Domestic manufacturing activity remained largely flat in July in spite of uncertainty surrounding Brexit and the U.S. presidential election. The nation’s leading manufacturing index, the Institute for Supply Management’s PMI, slipped slightly to 52.6 percent in July from June’s level of 53.2. The data indicates a slow and steady pace of improvement as businesses enter the second half of the year.
“Overall it feels a lot like last month – steady as she goes,” said Bradley J. Holcomb, chair of the ISM Manufacturing Business Survey Committee. “It’s continuing the trend toward growth that has stood up for the fifth consecutive month.” Any number above 50 indicates the manufacturing industry is expanding.
Last month, U.S. manufacturing executives said they did not expect Brexit to have a major impact on their business and so far, that appears to be the case. “Manufacturers indicated the they are keeping their eye on Brexit but so far the impact has been negligible,” Holcomb said. Some industries even expect Brexit to have a positive effect as Britain prepares to exit the EU. “The U.K. is flexing its muscle to show what it can do on its own,” Holcomb said. “We’ll see how it plays out.”
U.S. manufactures’ rate of production increased by 0.7 percent in July to reach 55.4. New orders also remained strong at 56.9—a 0.1 percent slip from 57 percent in June. Employment decreased to below 50, however, to 49.4 percent. “We expect there will be no growth in employment for the rest of the year,” said Holcomb. “We will see it go up and down based on uncertainty in the market because growth is solid but not robust. Plus, productivity is kicking in so we expect employment to remain at that level.”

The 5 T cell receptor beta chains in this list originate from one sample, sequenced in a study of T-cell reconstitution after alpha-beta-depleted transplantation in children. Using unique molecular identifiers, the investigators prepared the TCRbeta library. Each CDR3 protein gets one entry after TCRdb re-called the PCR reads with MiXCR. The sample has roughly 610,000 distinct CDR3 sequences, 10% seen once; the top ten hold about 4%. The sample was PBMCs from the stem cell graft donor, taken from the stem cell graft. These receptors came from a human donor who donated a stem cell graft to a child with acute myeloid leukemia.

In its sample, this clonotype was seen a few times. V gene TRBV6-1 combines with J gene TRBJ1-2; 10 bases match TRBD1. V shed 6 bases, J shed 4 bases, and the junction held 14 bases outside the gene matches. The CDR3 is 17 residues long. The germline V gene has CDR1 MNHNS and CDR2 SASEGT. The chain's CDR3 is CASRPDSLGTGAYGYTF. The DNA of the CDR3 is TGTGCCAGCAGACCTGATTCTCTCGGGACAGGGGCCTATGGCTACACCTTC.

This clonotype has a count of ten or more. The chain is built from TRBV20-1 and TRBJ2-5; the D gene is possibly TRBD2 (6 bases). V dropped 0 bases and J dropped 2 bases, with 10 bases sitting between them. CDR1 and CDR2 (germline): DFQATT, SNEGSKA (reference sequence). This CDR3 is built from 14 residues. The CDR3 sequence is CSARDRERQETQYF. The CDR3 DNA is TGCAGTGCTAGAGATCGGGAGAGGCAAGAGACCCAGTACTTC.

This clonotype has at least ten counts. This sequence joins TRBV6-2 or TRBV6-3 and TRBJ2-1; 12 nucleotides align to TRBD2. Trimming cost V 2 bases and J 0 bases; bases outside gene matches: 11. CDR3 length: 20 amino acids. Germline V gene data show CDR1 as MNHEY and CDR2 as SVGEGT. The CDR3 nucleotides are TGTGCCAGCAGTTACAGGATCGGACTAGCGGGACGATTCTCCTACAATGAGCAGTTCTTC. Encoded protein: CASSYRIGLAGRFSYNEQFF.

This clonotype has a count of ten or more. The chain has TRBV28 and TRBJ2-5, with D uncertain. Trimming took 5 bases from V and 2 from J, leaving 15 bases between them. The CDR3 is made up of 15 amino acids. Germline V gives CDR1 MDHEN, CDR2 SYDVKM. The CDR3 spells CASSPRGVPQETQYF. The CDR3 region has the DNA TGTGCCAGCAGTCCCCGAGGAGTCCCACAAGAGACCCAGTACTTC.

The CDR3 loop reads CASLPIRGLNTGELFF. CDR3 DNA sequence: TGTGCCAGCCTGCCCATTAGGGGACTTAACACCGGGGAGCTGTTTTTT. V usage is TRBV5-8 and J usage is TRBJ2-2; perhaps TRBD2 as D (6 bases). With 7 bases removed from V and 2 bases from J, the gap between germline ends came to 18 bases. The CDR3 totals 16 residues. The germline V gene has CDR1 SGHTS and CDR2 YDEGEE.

Manufacturers’ backlog decreased to 48.0 percent in July from 52.5 percent in June. “That’s another positive sign,” said Holcomb. “Manufacturers are eating through their backlog—which is what backlog is for. That’s an indicator of strong production and that manufacturers are utilizing their assets.” Suppliers appear to be having problems keeping up with their customers’ demand as raw materials deliveries to factories slowed from 55.4 percent in June to 51.8 percent. “Manufacturers are holding lower levels of inventory and suppliers are racing to catch up,” said Holcomb. “That’s also a good thing—it means there is tightness in the supply chain.”
The first half of the year closed on a positive note for manufacturers of computers and electronics products. One OEM reported the June quarter was stronger than expected although business is still below its annual operation plan (AOP). Companies in the oil industry are still having a hard time. “[The] oil and gas industry sector continues to realign staff to reflect $40-$50/barrel oil,” one industry executive said. “This price range is seen as the new normal for the foreseeable future.”